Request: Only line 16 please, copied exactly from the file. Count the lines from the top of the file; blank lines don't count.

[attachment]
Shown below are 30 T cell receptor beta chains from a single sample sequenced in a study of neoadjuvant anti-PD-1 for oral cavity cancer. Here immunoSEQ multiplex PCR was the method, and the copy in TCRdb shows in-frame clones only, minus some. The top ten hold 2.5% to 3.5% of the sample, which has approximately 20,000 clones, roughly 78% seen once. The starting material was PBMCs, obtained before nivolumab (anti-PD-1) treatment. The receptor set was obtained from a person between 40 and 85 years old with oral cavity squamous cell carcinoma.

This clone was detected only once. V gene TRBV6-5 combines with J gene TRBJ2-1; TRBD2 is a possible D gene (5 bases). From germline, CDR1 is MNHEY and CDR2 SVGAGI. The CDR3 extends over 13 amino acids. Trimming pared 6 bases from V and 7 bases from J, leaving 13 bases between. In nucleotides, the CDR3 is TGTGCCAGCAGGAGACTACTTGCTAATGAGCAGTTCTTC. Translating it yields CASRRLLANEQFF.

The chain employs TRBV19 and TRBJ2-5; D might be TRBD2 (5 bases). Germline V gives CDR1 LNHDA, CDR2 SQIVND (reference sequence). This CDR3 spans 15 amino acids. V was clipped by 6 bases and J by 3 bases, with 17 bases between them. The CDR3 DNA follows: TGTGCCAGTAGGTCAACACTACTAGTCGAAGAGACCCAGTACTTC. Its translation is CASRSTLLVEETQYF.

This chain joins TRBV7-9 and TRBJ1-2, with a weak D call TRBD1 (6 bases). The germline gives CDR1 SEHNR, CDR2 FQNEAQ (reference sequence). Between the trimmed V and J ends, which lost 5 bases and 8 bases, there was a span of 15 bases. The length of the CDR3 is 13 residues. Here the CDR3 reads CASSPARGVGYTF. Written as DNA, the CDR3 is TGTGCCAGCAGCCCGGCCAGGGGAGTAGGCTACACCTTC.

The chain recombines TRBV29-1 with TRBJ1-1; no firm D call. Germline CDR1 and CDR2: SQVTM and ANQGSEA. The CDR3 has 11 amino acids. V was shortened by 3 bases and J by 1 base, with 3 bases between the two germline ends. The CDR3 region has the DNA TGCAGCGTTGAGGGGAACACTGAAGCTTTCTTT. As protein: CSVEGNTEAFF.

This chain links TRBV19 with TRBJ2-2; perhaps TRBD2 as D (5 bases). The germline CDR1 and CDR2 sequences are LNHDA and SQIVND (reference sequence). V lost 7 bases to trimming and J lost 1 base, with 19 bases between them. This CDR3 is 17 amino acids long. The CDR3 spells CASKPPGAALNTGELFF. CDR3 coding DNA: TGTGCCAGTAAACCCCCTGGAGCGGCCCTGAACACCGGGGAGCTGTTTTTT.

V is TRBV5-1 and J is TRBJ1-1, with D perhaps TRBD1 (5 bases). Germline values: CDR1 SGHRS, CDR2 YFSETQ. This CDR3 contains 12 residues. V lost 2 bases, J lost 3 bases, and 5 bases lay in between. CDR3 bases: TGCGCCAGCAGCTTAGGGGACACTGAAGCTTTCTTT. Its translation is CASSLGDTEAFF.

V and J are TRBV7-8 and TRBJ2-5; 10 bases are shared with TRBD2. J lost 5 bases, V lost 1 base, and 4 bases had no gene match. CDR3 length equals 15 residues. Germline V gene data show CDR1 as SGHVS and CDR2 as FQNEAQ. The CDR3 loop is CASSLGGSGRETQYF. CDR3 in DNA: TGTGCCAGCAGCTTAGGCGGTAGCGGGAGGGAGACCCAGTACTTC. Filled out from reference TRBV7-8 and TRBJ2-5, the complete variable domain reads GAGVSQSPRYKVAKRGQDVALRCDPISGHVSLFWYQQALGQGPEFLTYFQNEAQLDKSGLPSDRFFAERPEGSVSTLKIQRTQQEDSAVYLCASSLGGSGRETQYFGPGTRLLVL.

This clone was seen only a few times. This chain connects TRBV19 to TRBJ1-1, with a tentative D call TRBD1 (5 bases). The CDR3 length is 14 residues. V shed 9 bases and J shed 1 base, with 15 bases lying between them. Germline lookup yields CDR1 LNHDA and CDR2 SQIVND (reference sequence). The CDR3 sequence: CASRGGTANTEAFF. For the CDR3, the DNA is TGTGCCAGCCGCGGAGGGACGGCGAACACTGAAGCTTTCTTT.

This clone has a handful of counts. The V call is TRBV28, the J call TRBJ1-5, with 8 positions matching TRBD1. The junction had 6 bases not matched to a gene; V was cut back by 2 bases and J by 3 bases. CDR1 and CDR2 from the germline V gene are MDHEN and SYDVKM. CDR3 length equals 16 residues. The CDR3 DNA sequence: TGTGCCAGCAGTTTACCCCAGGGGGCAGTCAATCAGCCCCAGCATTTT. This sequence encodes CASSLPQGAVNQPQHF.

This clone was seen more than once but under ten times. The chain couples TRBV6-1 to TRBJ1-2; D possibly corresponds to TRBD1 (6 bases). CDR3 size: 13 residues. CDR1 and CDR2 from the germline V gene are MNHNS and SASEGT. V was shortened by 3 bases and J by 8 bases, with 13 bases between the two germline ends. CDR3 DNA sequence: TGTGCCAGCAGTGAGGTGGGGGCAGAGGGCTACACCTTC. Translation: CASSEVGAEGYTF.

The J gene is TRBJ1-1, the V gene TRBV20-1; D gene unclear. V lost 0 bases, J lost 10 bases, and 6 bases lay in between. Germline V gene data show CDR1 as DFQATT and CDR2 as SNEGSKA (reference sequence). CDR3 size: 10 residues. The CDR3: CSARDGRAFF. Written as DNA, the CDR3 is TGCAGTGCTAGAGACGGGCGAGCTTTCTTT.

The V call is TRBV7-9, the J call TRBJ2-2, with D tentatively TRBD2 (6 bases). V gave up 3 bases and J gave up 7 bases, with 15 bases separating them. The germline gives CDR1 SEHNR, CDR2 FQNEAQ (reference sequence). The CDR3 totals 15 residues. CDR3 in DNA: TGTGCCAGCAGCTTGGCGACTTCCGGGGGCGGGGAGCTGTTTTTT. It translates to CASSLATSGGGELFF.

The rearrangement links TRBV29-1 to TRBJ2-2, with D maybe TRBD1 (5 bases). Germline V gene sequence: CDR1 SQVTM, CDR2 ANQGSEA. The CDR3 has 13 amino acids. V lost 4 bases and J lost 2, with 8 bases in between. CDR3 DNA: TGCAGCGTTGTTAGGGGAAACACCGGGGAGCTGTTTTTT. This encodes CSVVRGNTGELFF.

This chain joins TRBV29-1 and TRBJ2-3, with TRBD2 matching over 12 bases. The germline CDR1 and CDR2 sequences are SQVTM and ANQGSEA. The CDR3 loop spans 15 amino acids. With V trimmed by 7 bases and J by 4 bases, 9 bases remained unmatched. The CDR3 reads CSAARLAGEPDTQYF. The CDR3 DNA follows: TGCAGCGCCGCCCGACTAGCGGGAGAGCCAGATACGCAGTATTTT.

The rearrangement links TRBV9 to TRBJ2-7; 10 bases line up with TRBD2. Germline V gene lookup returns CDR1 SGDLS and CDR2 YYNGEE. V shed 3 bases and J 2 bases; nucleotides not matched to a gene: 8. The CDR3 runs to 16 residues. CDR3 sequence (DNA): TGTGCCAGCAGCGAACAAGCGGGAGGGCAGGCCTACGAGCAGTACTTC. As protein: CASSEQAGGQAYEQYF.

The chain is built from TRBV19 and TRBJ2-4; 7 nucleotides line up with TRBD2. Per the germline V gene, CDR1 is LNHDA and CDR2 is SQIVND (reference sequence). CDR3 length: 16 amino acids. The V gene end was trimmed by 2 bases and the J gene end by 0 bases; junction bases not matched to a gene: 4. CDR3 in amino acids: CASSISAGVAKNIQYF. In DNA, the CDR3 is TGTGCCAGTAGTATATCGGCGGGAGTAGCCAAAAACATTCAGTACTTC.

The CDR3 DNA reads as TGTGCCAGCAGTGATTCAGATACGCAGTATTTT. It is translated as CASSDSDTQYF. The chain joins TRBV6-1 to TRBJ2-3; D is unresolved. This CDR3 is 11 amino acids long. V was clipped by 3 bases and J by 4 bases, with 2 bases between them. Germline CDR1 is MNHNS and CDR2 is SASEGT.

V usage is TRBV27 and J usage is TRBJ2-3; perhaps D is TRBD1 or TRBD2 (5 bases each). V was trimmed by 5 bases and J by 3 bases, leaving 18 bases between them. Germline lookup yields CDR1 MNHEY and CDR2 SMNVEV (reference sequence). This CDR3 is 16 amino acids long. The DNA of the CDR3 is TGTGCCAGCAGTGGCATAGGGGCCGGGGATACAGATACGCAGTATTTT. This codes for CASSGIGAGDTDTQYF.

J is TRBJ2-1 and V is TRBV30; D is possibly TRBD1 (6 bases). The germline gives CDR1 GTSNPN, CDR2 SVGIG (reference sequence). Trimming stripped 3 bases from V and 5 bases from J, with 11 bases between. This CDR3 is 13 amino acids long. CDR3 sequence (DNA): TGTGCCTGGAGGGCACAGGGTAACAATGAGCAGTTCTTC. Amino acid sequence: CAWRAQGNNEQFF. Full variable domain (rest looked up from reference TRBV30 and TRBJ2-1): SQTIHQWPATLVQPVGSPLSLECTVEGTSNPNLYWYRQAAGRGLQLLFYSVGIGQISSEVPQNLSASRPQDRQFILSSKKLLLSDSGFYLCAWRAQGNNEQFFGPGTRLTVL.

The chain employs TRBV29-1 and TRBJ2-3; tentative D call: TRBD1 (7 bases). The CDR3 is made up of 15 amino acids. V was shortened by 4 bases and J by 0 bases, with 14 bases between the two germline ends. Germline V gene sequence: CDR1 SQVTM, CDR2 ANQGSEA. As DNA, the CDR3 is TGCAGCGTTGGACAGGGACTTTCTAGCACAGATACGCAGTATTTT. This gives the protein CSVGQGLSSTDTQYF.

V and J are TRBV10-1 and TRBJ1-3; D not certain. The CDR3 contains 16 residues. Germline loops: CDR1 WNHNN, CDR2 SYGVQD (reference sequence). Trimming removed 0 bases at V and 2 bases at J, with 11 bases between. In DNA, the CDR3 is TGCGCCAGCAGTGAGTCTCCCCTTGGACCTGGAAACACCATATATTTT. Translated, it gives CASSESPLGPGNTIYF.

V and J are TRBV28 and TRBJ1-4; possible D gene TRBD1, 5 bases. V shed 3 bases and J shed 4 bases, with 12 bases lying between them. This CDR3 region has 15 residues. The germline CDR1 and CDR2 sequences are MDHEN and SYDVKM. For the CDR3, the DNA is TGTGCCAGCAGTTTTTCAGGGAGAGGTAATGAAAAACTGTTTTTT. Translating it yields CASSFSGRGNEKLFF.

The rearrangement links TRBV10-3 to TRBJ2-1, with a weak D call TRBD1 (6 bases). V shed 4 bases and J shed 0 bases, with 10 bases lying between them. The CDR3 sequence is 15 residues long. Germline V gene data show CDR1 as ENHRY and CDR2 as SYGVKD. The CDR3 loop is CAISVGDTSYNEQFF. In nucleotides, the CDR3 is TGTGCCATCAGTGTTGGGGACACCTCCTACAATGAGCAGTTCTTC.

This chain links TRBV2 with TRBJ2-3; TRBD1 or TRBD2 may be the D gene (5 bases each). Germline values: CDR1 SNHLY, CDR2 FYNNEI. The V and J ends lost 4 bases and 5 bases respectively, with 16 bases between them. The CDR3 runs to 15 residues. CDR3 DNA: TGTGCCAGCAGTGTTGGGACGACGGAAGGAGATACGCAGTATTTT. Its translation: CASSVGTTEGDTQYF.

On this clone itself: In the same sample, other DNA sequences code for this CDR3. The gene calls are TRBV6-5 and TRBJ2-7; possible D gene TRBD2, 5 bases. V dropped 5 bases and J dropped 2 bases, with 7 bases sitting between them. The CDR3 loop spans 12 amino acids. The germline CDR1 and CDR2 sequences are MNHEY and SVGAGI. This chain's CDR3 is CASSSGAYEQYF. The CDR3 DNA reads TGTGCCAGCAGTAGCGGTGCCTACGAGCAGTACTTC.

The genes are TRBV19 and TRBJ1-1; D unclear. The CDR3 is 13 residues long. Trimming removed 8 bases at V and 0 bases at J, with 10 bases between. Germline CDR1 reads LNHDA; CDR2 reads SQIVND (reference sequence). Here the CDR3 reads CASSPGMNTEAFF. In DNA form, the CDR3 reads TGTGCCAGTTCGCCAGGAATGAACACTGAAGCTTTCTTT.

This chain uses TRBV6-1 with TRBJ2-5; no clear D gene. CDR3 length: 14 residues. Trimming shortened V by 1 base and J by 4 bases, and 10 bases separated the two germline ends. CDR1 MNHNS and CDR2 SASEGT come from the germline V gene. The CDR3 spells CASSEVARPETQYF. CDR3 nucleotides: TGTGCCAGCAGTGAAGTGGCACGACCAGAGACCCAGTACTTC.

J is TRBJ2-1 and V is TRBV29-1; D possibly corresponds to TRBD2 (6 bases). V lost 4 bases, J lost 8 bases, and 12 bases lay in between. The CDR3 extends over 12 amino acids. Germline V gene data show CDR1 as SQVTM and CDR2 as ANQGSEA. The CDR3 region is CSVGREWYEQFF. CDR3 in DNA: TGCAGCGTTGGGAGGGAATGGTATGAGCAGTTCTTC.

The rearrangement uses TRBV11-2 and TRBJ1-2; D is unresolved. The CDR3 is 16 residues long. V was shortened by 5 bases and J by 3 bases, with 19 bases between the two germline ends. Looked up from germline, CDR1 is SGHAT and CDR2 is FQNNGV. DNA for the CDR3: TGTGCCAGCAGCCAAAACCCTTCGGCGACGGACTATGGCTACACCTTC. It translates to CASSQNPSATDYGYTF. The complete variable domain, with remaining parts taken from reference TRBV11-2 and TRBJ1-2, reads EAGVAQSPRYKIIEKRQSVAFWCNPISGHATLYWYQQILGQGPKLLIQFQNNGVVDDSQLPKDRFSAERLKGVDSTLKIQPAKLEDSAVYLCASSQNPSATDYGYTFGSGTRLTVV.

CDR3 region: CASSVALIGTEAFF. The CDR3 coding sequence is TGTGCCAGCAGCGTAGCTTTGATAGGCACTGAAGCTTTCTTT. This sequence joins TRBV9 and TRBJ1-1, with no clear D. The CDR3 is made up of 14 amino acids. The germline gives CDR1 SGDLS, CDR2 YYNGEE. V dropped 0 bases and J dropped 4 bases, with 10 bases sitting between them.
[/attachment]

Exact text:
The rearrangement links TRBV9 to TRBJ2-7; 10 bases line up with TRBD2. Germline V gene lookup returns CDR1 SGDLS and CDR2 YYNGEE. V shed 3 bases and J 2 bases; nucleotides not matched to a gene: 8. The CDR3 runs to 16 residues. CDR3 sequence (DNA): TGTGCCAGCAGCGAACAAGCGGGAGGGCAGGCCTACGAGCAGTACTTC. As protein: CASSEQAGGQAYEQYF.